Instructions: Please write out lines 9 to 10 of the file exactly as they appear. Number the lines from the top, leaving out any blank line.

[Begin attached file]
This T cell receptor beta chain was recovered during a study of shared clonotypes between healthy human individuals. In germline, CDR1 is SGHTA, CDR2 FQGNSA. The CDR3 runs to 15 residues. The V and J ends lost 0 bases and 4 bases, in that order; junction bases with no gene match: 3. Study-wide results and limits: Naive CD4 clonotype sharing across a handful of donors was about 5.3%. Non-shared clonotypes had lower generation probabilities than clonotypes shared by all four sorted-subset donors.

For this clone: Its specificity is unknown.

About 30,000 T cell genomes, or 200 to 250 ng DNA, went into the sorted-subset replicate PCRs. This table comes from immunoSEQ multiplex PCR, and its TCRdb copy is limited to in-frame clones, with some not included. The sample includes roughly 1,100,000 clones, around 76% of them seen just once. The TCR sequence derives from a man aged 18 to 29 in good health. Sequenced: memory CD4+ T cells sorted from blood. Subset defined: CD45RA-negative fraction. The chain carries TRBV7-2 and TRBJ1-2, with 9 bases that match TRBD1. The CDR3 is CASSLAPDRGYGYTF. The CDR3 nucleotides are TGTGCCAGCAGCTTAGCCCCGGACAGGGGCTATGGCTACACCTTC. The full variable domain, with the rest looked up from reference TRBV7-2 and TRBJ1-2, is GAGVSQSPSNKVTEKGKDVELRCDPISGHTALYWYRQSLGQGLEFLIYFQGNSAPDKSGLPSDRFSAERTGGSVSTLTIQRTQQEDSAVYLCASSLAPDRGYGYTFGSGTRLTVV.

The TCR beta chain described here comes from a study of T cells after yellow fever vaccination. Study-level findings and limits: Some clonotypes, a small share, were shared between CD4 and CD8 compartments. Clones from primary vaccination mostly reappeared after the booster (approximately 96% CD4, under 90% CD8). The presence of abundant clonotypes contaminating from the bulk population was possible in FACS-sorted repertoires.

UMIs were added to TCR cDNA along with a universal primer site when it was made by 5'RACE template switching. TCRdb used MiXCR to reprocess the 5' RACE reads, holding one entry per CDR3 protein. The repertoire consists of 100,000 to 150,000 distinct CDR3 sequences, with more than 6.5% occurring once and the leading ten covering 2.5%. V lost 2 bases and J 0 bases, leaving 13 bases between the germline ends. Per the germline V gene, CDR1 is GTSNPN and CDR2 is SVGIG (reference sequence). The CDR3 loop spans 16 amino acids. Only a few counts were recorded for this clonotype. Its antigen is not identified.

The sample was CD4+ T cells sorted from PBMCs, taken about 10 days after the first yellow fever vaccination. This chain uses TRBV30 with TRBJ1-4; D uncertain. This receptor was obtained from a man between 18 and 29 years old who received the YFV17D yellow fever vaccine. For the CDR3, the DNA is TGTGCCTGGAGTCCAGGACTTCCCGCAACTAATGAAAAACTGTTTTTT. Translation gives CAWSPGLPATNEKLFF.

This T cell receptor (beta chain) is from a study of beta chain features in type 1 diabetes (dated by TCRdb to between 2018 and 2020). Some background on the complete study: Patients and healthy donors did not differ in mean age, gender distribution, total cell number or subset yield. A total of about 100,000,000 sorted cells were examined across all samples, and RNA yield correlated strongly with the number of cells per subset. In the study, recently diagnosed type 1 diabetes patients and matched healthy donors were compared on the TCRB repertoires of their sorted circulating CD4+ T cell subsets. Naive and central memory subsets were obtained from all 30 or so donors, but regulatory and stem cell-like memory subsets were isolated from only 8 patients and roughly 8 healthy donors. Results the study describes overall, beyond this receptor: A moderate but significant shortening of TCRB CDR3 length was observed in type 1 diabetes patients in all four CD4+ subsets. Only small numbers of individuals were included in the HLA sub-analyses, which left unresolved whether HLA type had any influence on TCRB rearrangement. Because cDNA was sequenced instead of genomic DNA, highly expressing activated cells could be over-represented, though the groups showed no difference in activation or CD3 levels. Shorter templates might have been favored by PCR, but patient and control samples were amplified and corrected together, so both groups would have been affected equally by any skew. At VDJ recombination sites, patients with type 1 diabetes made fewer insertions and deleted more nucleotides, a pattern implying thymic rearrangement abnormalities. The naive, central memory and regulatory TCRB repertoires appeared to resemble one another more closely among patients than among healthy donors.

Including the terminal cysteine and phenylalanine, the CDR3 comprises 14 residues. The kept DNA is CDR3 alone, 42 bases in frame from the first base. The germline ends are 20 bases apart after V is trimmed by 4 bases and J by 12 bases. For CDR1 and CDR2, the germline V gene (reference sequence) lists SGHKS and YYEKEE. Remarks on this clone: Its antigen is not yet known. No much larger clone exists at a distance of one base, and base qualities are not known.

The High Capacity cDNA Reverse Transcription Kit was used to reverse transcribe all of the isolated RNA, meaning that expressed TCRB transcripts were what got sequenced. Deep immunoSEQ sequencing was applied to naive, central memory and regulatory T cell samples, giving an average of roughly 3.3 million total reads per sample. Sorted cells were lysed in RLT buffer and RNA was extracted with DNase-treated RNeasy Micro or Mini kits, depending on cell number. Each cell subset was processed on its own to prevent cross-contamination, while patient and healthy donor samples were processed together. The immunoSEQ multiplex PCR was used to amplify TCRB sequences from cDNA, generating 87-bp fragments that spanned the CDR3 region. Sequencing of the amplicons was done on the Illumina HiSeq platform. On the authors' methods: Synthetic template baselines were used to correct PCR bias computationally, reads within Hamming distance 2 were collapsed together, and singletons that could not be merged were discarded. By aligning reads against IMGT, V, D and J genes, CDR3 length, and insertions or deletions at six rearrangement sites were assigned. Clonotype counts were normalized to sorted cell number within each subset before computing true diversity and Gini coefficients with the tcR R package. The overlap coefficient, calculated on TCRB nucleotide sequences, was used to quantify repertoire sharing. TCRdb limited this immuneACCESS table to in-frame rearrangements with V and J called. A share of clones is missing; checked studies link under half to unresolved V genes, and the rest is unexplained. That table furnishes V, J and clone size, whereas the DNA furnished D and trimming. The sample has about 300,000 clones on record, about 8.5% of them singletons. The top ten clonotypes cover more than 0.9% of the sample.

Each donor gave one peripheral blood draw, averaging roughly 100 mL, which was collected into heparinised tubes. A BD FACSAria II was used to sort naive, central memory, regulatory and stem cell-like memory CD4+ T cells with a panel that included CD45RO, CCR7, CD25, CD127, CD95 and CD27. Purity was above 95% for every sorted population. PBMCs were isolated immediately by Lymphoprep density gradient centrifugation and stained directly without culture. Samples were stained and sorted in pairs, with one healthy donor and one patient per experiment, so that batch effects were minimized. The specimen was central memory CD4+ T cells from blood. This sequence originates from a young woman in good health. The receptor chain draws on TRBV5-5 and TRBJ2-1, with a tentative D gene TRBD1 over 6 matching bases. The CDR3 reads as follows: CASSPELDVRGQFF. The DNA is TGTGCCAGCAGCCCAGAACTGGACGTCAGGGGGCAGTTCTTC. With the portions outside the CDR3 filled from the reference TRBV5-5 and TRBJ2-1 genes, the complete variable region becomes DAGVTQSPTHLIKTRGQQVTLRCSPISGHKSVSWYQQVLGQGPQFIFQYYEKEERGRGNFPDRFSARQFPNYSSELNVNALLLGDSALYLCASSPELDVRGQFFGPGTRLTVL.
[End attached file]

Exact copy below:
The High Capacity cDNA Reverse Transcription Kit was used to reverse transcribe all of the isolated RNA, meaning that expressed TCRB transcripts were what got sequenced. Deep immunoSEQ sequencing was applied to naive, central memory and regulatory T cell samples, giving an average of roughly 3.3 million total reads per sample. Sorted cells were lysed in RLT buffer and RNA was extracted with DNase-treated RNeasy Micro or Mini kits, depending on cell number. Each cell subset was processed on its own to prevent cross-contamination, while patient and healthy donor samples were processed together. The immunoSEQ multiplex PCR was used to amplify TCRB sequences from cDNA, generating 87-bp fragments that spanned the CDR3 region. Sequencing of the amplicons was done on the Illumina HiSeq platform. On the authors' methods: Synthetic template baselines were used to correct PCR bias computationally, reads within Hamming distance 2 were collapsed together, and singletons that could not be merged were discarded. By aligning reads against IMGT, V, D and J genes, CDR3 length, and insertions or deletions at six rearrangement sites were assigned. Clonotype counts were normalized to sorted cell number within each subset before computing true diversity and Gini coefficients with the tcR R package. The overlap coefficient, calculated on TCRB nucleotide sequences, was used to quantify repertoire sharing. TCRdb limited this immuneACCESS table to in-frame rearrangements with V and J called. A share of clones is missing; checked studies link under half to unresolved V genes, and the rest is unexplained. That table furnishes V, J and clone size, whereas the DNA furnished D and trimming. The sample has about 300,000 clones on record, about 8.5% of them singletons. The top ten clonotypes cover more than 0.9% of the sample.

Each donor gave one peripheral blood draw, averaging roughly 100 mL, which was collected into heparinised tubes. A BD FACSAria II was used to sort naive, central memory, regulatory and stem cell-like memory CD4+ T cells with a panel that included CD45RO, CCR7, CD25, CD127, CD95 and CD27. Purity was above 95% for every sorted population. PBMCs were isolated immediately by Lymphoprep density gradient centrifugation and stained directly without culture. Samples were stained and sorted in pairs, with one healthy donor and one patient per experiment, so that batch effects were minimized. The specimen was central memory CD4+ T cells from blood. This sequence originates from a young woman in good health. The receptor chain draws on TRBV5-5 and TRBJ2-1, with a tentative D gene TRBD1 over 6 matching bases. The CDR3 reads as follows: CASSPELDVRGQFF. The DNA is TGTGCCAGCAGCCCAGAACTGGACGTCAGGGGGCAGTTCTTC. With the portions outside the CDR3 filled from the reference TRBV5-5 and TRBJ2-1 genes, the complete variable region becomes DAGVTQSPTHLIKTRGQQVTLRCSPISGHKSVSWYQQVLGQGPQFIFQYYEKEERGRGNFPDRFSARQFPNYSSELNVNALLLGDSALYLCASSPELDVRGQFFGPGTRLTVL.